Komatsu is the closest Japanese peer of CNH, though it also gets into lasers and logging machinery, not to mention mining equipment. For several years, Komatsu was accruing 1.3% to 1.4% of its revenue to finance future warranty claims, but in its most recent fiscal year it pushed the rate up to 2.1%. And so, in that respect, Komatsu is now in the same range as CNH, Cat, and Deere.

Figure 4
Komatsu Ltd.
Warranty Claims & Accruals, 2003 to 2007
(in Yen and % of Product Sales)


Turning from vehicles to high technology, we'll first take a look at two European telecom companies, followed by two Japanese consumer electronics companies. As was detailed in the June 5 newsletter, Nokia and Sony Ericsson together account for more than 41% of worldwide mobile phone shipments, far more than rivals such as Motorola and Samsung.

However, Sony Ericsson is a joint venture, so it does not report its warranty expenses separately from its Japanese and Swedish parents. So what we'll do below is present Nokia, followed by Ericsson, followed by Sony.

Figure 5
Nokia Corp.
Warranty Claims & Accruals, 2003 to 2006
(in Euro and % of Product Sales)


As can be seen in Figure 5, Nokia saw a slight rise in its accrual rate in 2004 but has reduced it every year since. Its claims rate, meanwhile, has fallen four years in a row, dipping below 1.9% in 2006.

Ericsson has also kept its claims rate close to 2% for the past three years, but as can be seen in Figure 6, its accrual rate has varied from 3.2% in 2004 to 1.4% in 2006. Note that in this instance, the rates have been calculated in Swedish kronor. But also note that claims per year have not changed all that much. So what could be causing the company to slash its accrual rate?

Figure 6
LM Ericsson Telephone Co.
Warranty Claims & Accruals, 2003 to 2006
(in Swedish Kronor and % of Product Sales)


At Sony, the massive battery recall and other adverse events have pushed up the claims rate from 0.8% in fiscal 2006 to 1.1% in fiscal 2007. That's still not very high, but tell that to the executives who see it as a 43% jump in one year (not to mention the impact on a venerable worldwide brand image). In dollar terms, because of the weakening yen, it's only a 41% jump (from $410 million to $577 million), but either figure would place Sony into the list of the top ten warranty providers, if it were a U.S.-based company.

That's not really good news. Competitors such as Matsushita and Canon have managed to keep their claims rates well below 1%, as is the norm for most consumer electronics companies. In Sony's defense, it also has a sizeable computer operation -- and computers generate far higher claims rates than home entertainment products.

Figure 7
Sony Corp.
Warranty Claims & Accruals, 2003 to 2007
(in Yen and % of Product Sales)


Hitachi Ltd. is in numerous market sectors that Sony is not. And Hitachi paid out more than Sony in warranty claims during 2004 and 2005. But now it pays out less. In terms of rates, Hitachi pays out a much smaller percentage of its product revenue in warranty claims than does Sony. Keep in mind that we've subtracted out all of Sony's entertainment revenue and all of Hitachi's service revenue. That still doesn't mean it's a comparison of apples to apples, because the product lines are still very different.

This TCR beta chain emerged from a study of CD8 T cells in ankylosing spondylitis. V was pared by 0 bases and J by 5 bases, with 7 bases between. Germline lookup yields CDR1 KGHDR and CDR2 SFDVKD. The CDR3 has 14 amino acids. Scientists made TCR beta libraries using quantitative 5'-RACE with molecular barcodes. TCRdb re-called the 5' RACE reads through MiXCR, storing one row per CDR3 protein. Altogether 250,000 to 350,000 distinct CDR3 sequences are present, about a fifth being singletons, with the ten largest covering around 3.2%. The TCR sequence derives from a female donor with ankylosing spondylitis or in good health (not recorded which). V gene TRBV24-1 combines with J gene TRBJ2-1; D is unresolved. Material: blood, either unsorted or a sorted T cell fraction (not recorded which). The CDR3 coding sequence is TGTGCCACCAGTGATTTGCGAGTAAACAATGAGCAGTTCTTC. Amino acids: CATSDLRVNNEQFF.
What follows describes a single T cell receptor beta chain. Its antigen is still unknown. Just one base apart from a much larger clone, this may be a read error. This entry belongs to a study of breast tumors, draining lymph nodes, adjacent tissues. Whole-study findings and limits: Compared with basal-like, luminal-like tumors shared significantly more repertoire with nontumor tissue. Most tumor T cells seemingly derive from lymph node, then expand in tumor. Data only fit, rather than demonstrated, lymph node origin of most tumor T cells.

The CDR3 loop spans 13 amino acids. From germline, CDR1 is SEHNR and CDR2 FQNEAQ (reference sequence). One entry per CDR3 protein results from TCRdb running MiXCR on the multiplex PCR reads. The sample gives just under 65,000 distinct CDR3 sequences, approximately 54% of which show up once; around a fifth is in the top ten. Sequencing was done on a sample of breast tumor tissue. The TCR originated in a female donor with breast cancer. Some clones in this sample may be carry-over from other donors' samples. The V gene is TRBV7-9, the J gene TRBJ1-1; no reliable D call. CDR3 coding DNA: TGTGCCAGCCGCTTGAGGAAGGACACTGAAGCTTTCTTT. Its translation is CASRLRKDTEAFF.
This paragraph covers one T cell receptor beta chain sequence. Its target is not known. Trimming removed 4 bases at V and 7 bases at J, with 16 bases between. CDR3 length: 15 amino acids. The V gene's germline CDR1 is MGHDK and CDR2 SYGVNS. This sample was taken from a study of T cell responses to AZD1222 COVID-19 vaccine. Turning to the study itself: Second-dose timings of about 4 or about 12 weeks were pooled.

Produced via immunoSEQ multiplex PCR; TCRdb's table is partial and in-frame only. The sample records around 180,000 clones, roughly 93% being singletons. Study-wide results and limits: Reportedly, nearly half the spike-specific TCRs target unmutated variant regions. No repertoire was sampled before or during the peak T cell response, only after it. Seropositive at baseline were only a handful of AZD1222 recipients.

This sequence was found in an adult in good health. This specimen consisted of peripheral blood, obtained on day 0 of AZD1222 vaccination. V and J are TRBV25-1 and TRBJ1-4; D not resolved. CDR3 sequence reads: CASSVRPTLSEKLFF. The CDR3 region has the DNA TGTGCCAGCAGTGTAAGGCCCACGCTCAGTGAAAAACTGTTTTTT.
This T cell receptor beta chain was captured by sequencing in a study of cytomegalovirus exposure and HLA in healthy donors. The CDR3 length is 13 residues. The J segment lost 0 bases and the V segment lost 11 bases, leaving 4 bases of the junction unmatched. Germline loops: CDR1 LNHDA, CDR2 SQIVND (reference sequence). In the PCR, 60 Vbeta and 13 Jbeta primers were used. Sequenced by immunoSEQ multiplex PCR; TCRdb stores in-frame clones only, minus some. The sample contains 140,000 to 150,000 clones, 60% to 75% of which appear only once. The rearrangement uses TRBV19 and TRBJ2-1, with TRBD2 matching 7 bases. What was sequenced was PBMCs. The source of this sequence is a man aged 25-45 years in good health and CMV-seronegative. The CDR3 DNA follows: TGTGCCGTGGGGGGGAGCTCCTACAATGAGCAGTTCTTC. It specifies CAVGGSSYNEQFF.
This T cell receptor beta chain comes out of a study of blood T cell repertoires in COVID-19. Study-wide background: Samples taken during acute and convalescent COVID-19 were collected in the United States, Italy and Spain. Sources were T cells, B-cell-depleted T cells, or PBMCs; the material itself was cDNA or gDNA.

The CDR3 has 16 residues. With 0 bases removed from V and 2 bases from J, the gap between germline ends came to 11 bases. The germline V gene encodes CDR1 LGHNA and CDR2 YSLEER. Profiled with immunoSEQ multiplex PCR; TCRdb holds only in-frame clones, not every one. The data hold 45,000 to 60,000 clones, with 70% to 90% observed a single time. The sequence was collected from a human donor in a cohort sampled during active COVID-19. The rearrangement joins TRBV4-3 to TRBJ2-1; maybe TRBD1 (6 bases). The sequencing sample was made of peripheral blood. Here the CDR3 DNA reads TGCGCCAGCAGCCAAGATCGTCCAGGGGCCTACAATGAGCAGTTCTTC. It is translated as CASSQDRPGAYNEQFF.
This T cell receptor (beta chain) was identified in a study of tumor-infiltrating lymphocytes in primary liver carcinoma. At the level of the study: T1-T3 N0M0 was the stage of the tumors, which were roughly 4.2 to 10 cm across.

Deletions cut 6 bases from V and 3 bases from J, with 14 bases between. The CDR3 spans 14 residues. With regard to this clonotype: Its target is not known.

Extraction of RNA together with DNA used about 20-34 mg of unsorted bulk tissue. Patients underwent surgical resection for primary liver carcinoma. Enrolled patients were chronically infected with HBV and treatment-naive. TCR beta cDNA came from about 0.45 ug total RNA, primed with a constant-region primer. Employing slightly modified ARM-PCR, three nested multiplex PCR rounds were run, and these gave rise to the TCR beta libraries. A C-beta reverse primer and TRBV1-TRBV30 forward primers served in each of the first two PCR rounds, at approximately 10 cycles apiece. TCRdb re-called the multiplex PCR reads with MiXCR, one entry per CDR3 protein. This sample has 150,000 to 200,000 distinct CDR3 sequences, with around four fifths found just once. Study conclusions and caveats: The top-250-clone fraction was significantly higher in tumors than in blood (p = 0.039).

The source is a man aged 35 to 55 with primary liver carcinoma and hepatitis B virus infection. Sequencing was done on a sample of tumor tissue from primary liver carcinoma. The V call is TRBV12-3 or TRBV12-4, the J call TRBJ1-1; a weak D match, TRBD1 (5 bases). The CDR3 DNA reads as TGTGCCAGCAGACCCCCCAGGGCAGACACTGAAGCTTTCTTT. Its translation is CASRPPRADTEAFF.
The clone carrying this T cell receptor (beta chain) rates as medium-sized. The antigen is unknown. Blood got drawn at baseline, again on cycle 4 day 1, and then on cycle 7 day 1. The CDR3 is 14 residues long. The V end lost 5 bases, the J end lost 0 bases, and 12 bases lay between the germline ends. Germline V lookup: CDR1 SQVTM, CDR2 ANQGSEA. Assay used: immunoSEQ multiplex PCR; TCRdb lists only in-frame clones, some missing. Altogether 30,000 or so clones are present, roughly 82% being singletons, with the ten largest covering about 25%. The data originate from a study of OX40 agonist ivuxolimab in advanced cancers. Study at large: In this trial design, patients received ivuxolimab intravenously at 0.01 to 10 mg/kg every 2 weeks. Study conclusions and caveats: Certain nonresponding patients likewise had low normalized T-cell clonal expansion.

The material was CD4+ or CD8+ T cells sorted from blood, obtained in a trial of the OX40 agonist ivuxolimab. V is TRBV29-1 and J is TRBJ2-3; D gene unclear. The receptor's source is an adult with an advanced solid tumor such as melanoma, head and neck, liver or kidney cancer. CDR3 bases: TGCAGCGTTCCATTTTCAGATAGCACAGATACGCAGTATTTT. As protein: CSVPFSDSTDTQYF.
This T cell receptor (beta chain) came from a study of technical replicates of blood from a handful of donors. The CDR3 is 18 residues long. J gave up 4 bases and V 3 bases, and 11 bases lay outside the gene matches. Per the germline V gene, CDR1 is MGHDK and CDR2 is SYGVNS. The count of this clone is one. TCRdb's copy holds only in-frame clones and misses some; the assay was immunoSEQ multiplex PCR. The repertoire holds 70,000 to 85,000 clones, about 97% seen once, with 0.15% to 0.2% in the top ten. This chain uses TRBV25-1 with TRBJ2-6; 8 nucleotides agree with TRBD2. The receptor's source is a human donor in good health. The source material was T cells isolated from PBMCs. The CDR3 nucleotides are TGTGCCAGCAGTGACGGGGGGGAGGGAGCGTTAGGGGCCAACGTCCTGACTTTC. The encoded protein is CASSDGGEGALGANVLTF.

By the way, the reason why the data in Hitachi's chart seems to move in pairs is because the company files not only an annual report, but also a half-year report. It's the only company of these ten to do so, although one of the others actually makes quarterly disclosures. All the others file their warranty data with the SEC only once a year.

Figure 8
Hitachi Ltd.
Warranty Claims & Accruals, 2003 to 2007
(in Yen and % of Product Sales)


Electrolux is one of those brand names that everyone knows but nobody knows much about. That's because the company also sells its appliances under so many other brand names, among them Arthur Martin, Eureka, Frigidaire, Gibson, Kelvinator, Rex, Simpson, Tornado, Volta, and Westinghouse.

Figure 9 provides a view of the company's warranty spending patterns. As the chart shows, Electrolux has kept its claims rate below 1% for at least the past four years, while its accrual rate has been just slightly above that level.

Figure 9
Electrolux AB
Warranty Claims & Accruals, 2003 to 2006
(in Swedish Kronor and % of Product Sales)


As with Ericsson, the currency unit is the Swedish kronor. If it were dollars and if the company were U.S.-based, Electrolux would rank somewhere towards the middle of the top 50 warranty provider list. Arch-rival Whirlpool pays out more than three times as much in claims, despite having a comparable annual revenue.

Finally, we present the warranty record of a company that is neither European nor Asian --one of the few such companies on our radar screen, if you'll pardon the pun. The Empresa Brasileira de Aeronáutica, better known as Embraer, is Brazil's second-largest exporter, supplying regional and budget airlines around the world with its small-but-fast commercial jet airplanes.

Figure 10
Embraer Brazilian Aviation Co.
Warranty Claims & Accruals, 2003 to 2006
(in US Dollars and % of Product Sales)


As the data in Figure 10 attests, the company in recent years has significantly improved its warranty profile, dropping down from the 3% range to same claims-rate levels as Boeing. And although it doesn't really compete with Boeing or Airbus, its larger airframes such as the E 190 are beginning to make inroads with airlines such as JetBlue Airways, which by the way frequently notes that many of its planes are so new they're still under warranty.

So there you have it: the warranty profiles of ten non-American manufacturers, only two of which report in U.S. dollars. While one can compare the claims and accrual rates, one should also keep in mind that each is a product of a different set of accounting principles. And while we've made some currency translations, keep in mind that these exchange rates change from year to year.